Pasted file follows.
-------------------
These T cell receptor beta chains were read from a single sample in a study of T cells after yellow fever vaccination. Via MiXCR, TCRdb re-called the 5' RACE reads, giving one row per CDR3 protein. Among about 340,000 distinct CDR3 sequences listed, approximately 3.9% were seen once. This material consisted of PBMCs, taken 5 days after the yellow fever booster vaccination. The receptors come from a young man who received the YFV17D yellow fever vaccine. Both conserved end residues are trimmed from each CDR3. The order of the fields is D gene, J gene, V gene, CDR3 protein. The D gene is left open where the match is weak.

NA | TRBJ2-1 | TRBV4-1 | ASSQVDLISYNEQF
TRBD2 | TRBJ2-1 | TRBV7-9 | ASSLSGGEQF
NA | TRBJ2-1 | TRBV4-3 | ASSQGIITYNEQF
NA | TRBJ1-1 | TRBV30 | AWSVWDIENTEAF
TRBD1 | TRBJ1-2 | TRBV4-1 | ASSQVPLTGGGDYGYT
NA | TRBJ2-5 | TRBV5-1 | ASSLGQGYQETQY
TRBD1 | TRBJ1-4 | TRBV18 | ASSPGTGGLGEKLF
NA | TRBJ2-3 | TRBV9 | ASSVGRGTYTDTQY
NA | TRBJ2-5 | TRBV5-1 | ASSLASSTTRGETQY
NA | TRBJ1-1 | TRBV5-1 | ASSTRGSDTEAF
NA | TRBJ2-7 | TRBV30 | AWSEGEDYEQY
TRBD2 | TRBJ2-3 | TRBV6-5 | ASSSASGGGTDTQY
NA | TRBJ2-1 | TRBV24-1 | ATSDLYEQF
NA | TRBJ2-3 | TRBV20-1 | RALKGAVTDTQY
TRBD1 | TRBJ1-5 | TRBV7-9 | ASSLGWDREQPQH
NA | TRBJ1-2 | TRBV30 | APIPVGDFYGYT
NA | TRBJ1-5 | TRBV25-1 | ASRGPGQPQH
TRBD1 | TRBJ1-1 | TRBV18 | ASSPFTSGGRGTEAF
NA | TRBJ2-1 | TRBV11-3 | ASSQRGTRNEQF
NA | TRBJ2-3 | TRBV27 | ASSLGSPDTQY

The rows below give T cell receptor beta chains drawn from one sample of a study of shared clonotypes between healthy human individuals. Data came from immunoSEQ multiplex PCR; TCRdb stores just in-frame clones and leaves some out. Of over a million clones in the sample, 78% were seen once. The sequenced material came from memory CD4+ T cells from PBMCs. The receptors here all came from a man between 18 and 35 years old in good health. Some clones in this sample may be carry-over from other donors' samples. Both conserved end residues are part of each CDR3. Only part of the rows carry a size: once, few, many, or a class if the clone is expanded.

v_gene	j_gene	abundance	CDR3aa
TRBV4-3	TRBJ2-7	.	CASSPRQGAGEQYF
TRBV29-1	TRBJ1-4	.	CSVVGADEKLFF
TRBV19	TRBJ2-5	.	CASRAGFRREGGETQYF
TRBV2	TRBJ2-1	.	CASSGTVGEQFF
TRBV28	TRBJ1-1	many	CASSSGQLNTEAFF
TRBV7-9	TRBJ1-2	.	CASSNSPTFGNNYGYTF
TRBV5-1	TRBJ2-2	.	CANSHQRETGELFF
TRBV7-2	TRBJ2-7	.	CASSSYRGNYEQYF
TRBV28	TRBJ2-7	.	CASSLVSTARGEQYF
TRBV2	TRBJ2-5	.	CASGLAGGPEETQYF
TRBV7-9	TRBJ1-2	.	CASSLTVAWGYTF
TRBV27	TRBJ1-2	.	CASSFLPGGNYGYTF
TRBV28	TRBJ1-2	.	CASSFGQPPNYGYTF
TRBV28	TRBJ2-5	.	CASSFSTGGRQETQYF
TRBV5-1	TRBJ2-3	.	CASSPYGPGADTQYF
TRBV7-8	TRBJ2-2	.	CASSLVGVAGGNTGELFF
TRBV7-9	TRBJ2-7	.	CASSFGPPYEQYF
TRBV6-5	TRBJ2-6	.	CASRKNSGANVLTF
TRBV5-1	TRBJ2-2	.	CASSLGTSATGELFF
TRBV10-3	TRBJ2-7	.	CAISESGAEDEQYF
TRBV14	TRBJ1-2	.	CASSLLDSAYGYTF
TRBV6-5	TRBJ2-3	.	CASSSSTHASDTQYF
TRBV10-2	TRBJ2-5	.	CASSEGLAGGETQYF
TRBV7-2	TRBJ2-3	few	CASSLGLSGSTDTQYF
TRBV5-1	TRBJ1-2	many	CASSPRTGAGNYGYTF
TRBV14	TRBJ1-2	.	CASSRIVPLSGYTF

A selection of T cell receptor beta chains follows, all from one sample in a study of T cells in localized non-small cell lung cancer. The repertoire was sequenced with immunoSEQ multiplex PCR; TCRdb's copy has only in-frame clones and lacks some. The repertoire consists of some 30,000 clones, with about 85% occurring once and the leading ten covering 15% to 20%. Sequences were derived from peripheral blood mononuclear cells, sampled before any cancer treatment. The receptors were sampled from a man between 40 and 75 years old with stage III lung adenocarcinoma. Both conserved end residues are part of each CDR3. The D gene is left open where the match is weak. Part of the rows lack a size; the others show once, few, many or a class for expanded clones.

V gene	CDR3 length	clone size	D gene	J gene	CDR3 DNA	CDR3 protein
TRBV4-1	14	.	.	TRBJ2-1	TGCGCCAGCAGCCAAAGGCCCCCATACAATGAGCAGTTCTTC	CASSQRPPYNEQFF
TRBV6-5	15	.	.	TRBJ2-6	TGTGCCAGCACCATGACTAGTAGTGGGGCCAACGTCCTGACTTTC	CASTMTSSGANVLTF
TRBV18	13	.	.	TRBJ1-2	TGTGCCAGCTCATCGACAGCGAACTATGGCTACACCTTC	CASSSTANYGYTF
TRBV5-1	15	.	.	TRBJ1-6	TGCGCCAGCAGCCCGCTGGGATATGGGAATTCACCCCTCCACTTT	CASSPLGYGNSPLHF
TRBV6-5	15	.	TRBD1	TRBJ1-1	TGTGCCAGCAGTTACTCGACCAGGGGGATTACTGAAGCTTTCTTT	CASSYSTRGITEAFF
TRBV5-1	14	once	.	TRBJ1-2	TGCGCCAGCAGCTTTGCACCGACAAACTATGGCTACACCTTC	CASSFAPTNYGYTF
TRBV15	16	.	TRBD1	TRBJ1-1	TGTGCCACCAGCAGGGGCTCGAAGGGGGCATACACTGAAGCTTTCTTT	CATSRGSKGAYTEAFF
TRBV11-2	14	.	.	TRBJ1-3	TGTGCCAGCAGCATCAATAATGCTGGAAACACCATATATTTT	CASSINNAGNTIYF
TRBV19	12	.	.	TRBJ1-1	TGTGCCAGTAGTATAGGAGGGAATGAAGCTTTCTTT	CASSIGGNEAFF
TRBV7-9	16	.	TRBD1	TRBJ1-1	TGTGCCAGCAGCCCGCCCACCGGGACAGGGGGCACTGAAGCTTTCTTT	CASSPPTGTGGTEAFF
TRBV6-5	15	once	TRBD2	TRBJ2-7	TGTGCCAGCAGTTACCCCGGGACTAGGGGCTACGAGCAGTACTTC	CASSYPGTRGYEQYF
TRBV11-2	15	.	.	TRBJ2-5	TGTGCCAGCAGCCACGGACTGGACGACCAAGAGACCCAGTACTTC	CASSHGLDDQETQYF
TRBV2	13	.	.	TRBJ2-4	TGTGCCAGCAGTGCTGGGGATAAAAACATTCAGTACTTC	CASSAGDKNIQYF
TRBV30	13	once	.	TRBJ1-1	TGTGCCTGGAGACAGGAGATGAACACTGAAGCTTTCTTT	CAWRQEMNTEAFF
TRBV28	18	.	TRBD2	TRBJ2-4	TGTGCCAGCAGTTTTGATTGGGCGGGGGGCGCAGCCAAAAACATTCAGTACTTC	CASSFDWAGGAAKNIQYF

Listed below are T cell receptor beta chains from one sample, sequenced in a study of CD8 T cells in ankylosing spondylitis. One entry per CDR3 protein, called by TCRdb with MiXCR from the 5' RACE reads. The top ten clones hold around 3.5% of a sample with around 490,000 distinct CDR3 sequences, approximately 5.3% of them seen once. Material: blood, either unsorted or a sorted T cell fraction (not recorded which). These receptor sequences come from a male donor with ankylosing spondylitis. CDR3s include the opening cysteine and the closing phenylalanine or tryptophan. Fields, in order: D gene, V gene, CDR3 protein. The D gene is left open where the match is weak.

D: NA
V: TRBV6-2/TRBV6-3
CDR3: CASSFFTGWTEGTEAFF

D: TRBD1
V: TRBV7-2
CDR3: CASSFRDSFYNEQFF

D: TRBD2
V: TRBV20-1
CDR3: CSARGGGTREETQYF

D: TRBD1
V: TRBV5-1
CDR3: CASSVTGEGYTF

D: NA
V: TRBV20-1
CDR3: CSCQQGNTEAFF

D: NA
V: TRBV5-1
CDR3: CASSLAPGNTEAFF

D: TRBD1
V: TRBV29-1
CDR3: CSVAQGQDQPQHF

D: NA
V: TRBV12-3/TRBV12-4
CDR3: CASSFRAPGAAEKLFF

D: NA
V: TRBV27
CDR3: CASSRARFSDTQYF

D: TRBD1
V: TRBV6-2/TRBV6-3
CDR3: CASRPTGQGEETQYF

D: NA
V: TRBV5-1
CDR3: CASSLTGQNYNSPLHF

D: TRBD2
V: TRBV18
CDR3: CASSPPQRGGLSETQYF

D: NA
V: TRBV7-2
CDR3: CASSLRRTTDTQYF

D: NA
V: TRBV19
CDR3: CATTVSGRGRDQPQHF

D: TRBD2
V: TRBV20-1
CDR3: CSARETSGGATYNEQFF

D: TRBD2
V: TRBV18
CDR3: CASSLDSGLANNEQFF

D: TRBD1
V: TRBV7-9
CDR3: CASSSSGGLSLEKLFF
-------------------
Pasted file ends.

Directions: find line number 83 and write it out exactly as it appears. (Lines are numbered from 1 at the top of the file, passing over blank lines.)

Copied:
D: NA